This paper examines the gendering of labour performed in service sector employment through a review of the theoretical and empirical sociological debates emerging from this field of study. The concept of ‘emotional labour’, which involves the self-management of a worker’s feelings and emotions, together with the more recent notions of appearance management undertaken through ‘aesthetic labour’, and the labour enacted upon the bodies of customers through ‘body work’ are analysed for the implications they have on reproducing or challenging the conventional gender order. Interactive service sector labour is found to be gendered in the sense that it is often gender-segregated, with men and women performing different types of labour. This paper explores further the way in which women are required to sustain a specifically gendered and (hetero)sexualised performance, which is arguably not always required of men. It is argued that even where such labour is not gender-segregated, and men take on the same labouring roles as women, such tasks are not experienced and enacted in a gender-neutral fashion. However, the possibility of gendered labour in the service sector being experienced as pleasurable, rather than as a wholly negative phenomenon, is also discussed. Taking Butler’s (1990) concept of performativity, it is argued that it is the performance of gender that actively brings it into being. Thus, gendered scripts enacted through service sector labour reinforce traditional social hierarchies to ensure that the prominence of heterosexuality and hierarchal gender, class and ‘race’ relations remain intact.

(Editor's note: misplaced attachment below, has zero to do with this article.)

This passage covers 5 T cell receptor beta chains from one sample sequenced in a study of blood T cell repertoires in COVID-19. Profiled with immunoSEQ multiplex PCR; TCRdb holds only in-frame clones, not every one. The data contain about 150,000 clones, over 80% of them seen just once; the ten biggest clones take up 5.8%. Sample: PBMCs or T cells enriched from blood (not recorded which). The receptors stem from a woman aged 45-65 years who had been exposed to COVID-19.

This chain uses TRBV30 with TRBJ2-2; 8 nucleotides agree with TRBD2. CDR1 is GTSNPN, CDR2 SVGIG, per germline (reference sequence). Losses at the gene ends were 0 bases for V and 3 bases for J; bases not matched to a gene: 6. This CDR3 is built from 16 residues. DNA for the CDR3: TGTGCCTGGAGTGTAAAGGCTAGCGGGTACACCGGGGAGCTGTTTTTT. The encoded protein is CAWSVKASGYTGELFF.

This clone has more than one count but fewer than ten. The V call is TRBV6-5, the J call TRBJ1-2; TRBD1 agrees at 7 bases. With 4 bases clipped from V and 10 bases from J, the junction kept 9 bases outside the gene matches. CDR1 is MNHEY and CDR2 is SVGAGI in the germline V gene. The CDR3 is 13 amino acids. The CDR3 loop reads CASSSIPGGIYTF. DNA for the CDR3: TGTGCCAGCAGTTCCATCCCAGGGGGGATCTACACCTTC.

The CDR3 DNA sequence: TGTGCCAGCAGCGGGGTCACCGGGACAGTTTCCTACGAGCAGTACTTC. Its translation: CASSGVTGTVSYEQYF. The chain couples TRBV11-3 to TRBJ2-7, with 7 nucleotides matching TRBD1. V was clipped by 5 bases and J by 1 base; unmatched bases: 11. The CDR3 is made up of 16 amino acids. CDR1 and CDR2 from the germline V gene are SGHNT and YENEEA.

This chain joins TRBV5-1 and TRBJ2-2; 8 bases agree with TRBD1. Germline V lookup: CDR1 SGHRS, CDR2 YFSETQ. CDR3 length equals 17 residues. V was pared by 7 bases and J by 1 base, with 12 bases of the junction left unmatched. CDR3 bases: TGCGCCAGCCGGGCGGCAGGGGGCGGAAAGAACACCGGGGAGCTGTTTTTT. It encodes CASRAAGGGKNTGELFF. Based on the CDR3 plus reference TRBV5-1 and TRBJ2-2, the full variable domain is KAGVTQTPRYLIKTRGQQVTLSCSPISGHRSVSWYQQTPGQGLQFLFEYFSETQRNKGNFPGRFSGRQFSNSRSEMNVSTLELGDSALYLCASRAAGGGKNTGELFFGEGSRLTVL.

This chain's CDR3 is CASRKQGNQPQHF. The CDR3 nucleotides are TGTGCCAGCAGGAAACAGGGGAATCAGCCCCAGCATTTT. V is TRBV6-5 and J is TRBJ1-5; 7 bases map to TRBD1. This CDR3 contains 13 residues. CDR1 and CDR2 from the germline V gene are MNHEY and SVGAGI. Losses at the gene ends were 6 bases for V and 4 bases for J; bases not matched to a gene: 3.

|Publication status||Published - 2007|